Educator Spotlight: Creating a Collage for Geoliteracy

Kathy Ho, this week’s Educator of the Week, created an art project focused on the colors of Arctic sea ice. Through this creative activity, students learned about a region of the world that was previously unfamiliar to them. They also considered the impact of climate change on Arctic sea ice and the animals that rely on it. Continue reading Educator Spotlight: Creating a Collage for Geoliteracy

Wednesday Word of the Week: Harbor

Harbor (HAR-bur) [Physical Geography]Noun. A harbor is a body of water sheltered by natural or artificial barriers. Harbors can provide safe anchorage and permit the transfer of cargo and passengers between ships and the shore. A harbor is deep enough to keep ships from touching bottom and should give ships and boats enough room to turn and pass each other. Most harbors are natural. They … Continue reading Wednesday Word of the Week: Harbor

Wednesday Word of the Week: The Great Pacific Garbage Patch

The Great Pacific Garbage Patch: [physical geography] featuring the Plastiki
Noun: The Great Pacific Garbage Patch is a collection of marine debris in the North Pacific Ocean. Marine debris is litter that ends up in oceans, seas, and other large bodies of water.

The Great Pacific Garbage Patch, also known as the Eastern Pacific Garbage Patch and the Pacific Trash Vortex, lies in a high-pressure area between the U.S. states of Hawaii and California. This area is in the middle of the North Pacific Subtropical Gyre.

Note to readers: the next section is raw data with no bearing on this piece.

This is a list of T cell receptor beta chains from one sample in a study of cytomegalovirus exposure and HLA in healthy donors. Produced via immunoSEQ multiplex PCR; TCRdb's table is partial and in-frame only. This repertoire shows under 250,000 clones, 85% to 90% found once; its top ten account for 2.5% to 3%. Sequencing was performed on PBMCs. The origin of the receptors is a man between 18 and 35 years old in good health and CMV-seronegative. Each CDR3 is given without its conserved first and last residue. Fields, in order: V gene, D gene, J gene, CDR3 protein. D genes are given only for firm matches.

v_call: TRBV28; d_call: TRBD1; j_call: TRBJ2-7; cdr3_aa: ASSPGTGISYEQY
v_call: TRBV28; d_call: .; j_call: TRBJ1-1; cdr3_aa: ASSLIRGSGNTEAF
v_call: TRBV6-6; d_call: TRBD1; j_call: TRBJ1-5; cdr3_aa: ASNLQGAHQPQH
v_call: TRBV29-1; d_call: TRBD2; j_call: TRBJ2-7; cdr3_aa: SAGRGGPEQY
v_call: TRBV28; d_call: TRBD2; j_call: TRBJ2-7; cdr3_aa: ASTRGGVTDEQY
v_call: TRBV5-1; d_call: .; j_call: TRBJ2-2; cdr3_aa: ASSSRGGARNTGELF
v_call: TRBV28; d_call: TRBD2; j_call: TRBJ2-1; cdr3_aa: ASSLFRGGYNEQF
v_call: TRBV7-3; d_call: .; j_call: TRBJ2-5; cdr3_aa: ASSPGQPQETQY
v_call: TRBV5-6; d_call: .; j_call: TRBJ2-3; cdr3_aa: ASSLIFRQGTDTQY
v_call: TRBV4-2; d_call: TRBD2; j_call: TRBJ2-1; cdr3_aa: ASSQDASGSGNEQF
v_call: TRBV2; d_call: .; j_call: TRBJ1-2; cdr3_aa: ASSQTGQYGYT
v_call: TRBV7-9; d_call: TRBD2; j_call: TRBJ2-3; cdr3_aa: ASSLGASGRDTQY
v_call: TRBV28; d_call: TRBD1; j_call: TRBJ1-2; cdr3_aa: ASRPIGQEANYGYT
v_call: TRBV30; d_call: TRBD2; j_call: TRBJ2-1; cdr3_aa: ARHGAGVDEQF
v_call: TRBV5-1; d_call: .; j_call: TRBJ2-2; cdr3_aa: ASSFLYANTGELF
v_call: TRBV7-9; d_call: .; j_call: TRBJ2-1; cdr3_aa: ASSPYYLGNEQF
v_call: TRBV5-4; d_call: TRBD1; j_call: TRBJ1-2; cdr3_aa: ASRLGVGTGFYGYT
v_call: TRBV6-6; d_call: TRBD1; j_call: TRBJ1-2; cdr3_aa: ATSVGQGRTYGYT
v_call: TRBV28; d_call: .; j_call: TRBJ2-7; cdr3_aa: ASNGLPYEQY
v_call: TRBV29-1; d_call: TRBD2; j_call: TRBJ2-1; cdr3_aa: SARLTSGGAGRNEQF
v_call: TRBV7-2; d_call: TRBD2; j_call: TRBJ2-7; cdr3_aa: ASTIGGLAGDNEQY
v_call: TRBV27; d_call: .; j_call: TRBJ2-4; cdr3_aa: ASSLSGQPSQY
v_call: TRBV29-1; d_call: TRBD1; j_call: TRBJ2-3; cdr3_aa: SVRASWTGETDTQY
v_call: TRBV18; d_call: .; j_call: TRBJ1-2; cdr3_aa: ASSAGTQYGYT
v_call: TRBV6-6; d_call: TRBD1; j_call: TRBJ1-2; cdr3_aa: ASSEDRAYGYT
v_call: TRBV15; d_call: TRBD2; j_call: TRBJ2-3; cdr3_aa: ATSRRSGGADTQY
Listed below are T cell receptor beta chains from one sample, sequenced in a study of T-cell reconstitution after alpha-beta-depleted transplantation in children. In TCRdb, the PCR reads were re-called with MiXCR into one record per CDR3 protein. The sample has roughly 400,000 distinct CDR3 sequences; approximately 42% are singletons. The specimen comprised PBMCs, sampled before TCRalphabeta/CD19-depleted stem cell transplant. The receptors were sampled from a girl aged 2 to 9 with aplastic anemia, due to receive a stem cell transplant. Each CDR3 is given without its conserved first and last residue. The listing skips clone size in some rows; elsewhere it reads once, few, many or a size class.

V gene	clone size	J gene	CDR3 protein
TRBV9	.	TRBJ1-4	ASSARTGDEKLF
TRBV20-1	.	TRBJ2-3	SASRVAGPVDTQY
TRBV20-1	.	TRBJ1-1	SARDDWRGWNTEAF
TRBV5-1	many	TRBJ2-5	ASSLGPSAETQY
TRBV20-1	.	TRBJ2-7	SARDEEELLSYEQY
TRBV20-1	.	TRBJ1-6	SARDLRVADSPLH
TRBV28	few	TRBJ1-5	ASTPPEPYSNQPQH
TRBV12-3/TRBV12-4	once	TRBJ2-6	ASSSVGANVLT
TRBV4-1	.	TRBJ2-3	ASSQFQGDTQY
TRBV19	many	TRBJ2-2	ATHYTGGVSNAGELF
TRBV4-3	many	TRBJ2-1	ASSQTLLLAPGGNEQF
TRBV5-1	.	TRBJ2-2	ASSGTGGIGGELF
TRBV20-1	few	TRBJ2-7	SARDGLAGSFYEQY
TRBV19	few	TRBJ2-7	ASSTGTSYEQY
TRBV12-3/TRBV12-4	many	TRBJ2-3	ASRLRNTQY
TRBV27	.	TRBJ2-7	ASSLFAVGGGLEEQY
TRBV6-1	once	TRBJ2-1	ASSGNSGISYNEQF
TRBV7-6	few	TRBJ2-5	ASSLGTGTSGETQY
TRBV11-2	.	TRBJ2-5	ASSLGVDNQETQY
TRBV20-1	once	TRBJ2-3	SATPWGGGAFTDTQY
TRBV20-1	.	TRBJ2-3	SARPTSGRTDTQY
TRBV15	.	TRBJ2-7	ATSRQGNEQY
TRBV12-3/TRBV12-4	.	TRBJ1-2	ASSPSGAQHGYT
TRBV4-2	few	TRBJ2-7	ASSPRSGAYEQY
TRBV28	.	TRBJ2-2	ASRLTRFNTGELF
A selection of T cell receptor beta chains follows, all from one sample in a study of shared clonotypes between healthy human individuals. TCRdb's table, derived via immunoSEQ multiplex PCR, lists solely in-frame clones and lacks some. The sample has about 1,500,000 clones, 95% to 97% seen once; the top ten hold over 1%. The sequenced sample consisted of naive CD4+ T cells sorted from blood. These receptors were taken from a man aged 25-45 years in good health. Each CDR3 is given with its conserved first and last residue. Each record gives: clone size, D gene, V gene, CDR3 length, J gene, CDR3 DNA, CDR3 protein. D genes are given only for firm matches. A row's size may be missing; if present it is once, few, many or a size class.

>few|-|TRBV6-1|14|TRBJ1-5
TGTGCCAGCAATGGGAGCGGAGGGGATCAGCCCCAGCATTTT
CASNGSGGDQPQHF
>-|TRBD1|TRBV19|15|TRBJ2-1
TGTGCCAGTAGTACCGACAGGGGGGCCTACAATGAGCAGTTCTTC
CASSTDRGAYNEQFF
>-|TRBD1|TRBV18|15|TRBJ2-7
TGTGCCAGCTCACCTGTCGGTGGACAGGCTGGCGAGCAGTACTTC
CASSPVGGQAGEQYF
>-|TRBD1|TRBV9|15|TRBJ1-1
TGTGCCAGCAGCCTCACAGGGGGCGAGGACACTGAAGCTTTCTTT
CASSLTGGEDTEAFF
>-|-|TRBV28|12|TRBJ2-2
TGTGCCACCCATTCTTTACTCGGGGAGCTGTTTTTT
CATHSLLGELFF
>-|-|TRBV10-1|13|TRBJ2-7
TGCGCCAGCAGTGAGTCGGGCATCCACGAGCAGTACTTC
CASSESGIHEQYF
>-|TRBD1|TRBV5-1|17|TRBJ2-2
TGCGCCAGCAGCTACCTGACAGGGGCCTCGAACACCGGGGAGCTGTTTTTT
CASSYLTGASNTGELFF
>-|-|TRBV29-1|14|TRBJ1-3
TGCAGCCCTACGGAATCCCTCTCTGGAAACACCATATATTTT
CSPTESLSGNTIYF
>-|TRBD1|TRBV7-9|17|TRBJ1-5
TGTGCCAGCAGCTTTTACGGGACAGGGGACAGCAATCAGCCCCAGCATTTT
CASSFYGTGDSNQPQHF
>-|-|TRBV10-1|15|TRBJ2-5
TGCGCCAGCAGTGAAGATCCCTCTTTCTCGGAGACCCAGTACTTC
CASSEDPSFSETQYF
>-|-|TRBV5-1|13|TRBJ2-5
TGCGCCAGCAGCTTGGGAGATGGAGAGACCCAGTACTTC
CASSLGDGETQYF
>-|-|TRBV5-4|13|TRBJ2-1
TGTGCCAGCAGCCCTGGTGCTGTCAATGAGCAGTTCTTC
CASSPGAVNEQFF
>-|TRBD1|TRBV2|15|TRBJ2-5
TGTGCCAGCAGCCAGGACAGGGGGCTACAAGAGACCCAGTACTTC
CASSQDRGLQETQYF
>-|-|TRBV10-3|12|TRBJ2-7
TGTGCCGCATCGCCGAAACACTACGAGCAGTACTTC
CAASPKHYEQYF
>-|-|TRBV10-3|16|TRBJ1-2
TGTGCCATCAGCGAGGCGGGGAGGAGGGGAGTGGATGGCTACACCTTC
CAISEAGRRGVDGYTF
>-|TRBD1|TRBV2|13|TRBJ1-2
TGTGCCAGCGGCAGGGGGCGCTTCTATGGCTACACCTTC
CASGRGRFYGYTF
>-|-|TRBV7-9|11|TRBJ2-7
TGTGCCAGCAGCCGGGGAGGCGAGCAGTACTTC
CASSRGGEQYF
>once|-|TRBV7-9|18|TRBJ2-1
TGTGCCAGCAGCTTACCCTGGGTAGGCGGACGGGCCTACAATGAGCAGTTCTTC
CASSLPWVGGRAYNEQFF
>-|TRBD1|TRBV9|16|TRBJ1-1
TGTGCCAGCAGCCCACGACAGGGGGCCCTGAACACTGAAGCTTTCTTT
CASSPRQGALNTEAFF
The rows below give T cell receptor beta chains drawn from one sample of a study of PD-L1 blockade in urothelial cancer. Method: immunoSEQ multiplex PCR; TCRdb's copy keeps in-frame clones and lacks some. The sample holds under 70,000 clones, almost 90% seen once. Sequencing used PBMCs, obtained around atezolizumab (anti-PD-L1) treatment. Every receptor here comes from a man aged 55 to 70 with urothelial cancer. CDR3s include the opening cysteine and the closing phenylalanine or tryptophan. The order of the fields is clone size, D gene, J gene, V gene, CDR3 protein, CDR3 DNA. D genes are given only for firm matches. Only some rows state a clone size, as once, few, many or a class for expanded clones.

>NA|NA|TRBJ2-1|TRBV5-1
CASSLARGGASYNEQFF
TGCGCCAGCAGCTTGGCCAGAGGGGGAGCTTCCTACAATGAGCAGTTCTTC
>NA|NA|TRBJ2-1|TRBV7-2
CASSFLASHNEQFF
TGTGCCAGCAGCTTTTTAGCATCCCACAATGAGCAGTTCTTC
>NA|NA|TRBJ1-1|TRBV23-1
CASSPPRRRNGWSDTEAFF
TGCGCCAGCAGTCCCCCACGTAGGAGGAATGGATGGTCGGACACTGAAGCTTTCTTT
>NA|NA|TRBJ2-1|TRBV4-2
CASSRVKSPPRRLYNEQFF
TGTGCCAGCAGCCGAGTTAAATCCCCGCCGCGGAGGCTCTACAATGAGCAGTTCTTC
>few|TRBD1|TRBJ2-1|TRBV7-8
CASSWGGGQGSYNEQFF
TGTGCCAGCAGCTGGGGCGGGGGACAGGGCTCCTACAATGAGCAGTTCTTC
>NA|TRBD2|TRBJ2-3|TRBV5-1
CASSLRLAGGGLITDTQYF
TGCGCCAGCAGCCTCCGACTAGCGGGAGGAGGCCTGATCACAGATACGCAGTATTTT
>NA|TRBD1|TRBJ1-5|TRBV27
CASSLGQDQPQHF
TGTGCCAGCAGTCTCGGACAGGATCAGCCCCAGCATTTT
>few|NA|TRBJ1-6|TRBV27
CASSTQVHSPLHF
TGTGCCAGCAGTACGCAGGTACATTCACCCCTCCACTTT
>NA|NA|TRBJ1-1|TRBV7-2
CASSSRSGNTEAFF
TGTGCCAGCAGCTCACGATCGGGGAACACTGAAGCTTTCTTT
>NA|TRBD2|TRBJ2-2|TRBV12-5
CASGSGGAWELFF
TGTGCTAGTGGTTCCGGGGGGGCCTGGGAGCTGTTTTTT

An ocean gyre is a circular ocean current formed by the Earth’s wind patterns and the forces created by the rotation of the planet. The area in the center of a gyre tends to be very calm and stable. The circular motion of the gyre draws in debris. Debris eventually makes its way into the center of the gyre, where it becomes trapped and builds up. A similar garbage patch exists in the Atlantic Ocean, in the North Atlantic Gyre. Read more about The Great Pacific Garbage Patch on our website!2011-09-28_0000057.JPG

Continue reading “Wednesday Word of the Week: The Great Pacific Garbage Patch”

Danny Edelson: Tricorders–The Next Tool for Geographic Learning?

Tricorders–The Next Tool for Geographic Learning?
“Geo Learning”
by Daniel C. Edelson

Vice President for Education
National Geographic Society

If you’re of a certain age, you probably find yourself looking around and remarking on how much today’s world looks like the world that Gene Roddenberry imagined in the original Star Trek series. OK, we don’t have transporters or warp drives. But we do have computers you can talk to, two-way video communications, and devices that work like communicators and tricorders.

There is a lot of discussion these days about what impact these Star Trek technologies might have on education. In just the last couple months, I attended a one-day summit on the promise of wireless technologies for education and a two-day workshop on the use of mobile devices for citizen science.

For geoliteracy, I think these devices offer amazing opportunities to move learning outside the school building, and we’ve been designing software at National Geographic that students will be able to take into the world on handhelds that will enable them to record observations, combine them with observations of others, and analyze them for geospatial patterns. However, an inescapable challenge of learning in the real world is that the real world is complex and unpredictable. Sometimes it is too complex and unpredictable to enable you to be sure that you can teach specific relationships or skills through real-world experiences.

Continue reading “Danny Edelson: Tricorders–The Next Tool for Geographic Learning?”